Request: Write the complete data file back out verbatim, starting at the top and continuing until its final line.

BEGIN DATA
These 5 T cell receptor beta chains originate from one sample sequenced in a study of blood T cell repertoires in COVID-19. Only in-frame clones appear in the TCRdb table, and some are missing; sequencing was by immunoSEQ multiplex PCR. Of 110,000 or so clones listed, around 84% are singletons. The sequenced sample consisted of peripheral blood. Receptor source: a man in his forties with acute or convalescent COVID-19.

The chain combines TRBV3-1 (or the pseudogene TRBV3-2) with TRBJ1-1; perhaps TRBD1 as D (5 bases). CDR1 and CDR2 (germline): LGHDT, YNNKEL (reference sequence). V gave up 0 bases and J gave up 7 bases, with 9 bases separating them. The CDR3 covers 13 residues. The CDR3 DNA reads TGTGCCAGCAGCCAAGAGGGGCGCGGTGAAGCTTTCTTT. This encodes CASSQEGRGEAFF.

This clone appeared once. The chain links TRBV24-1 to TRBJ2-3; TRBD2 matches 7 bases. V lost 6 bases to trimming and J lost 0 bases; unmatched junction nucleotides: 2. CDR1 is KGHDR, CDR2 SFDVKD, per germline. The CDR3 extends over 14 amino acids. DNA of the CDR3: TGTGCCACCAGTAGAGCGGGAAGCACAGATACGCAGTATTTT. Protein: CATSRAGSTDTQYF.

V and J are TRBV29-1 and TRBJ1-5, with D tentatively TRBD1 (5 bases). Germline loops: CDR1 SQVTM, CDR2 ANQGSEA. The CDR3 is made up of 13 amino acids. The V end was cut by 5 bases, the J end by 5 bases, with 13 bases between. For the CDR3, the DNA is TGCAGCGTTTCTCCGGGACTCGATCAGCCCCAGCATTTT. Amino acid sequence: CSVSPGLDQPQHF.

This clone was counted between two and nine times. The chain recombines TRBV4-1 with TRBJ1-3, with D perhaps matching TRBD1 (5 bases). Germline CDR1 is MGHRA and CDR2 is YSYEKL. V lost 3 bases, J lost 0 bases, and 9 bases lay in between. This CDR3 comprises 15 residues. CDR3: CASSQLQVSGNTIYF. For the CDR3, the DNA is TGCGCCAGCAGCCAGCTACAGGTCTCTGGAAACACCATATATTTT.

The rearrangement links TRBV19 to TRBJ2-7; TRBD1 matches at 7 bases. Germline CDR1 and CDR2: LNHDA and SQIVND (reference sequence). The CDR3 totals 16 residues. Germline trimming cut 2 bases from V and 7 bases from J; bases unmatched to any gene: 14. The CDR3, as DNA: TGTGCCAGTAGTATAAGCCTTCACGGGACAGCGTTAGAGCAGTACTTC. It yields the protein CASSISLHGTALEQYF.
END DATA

These 5 T cell receptor beta chains originate from one sample sequenced in a study of blood T cell repertoires in COVID-19. Only in-frame clones appear in the TCRdb table, and some are missing; sequencing was by immunoSEQ multiplex PCR. Of 110,000 or so clones listed, around 84% are singletons. The sequenced sample consisted of peripheral blood. Receptor source: a man in his forties with acute or convalescent COVID-19.

The chain combines TRBV3-1 (or the pseudogene TRBV3-2) with TRBJ1-1; perhaps TRBD1 as D (5 bases). CDR1 and CDR2 (germline): LGHDT, YNNKEL (reference sequence). V gave up 0 bases and J gave up 7 bases, with 9 bases separating them. The CDR3 covers 13 residues. The CDR3 DNA reads TGTGCCAGCAGCCAAGAGGGGCGCGGTGAAGCTTTCTTT. This encodes CASSQEGRGEAFF.

This clone appeared once. The chain links TRBV24-1 to TRBJ2-3; TRBD2 matches 7 bases. V lost 6 bases to trimming and J lost 0 bases; unmatched junction nucleotides: 2. CDR1 is KGHDR, CDR2 SFDVKD, per germline. The CDR3 extends over 14 amino acids. DNA of the CDR3: TGTGCCACCAGTAGAGCGGGAAGCACAGATACGCAGTATTTT. Protein: CATSRAGSTDTQYF.

V and J are TRBV29-1 and TRBJ1-5, with D tentatively TRBD1 (5 bases). Germline loops: CDR1 SQVTM, CDR2 ANQGSEA. The CDR3 is made up of 13 amino acids. The V end was cut by 5 bases, the J end by 5 bases, with 13 bases between. For the CDR3, the DNA is TGCAGCGTTTCTCCGGGACTCGATCAGCCCCAGCATTTT. Amino acid sequence: CSVSPGLDQPQHF.

This clone was counted between two and nine times. The chain recombines TRBV4-1 with TRBJ1-3, with D perhaps matching TRBD1 (5 bases). Germline CDR1 is MGHRA and CDR2 is YSYEKL. V lost 3 bases, J lost 0 bases, and 9 bases lay in between. This CDR3 comprises 15 residues. CDR3: CASSQLQVSGNTIYF. For the CDR3, the DNA is TGCGCCAGCAGCCAGCTACAGGTCTCTGGAAACACCATATATTTT.

The rearrangement links TRBV19 to TRBJ2-7; TRBD1 matches at 7 bases. Germline CDR1 and CDR2: LNHDA and SQIVND (reference sequence). The CDR3 totals 16 residues. Germline trimming cut 2 bases from V and 7 bases from J; bases unmatched to any gene: 14. The CDR3, as DNA: TGTGCCAGTAGTATAAGCCTTCACGGGACAGCGTTAGAGCAGTACTTC. It yields the protein CASSISLHGTALEQYF.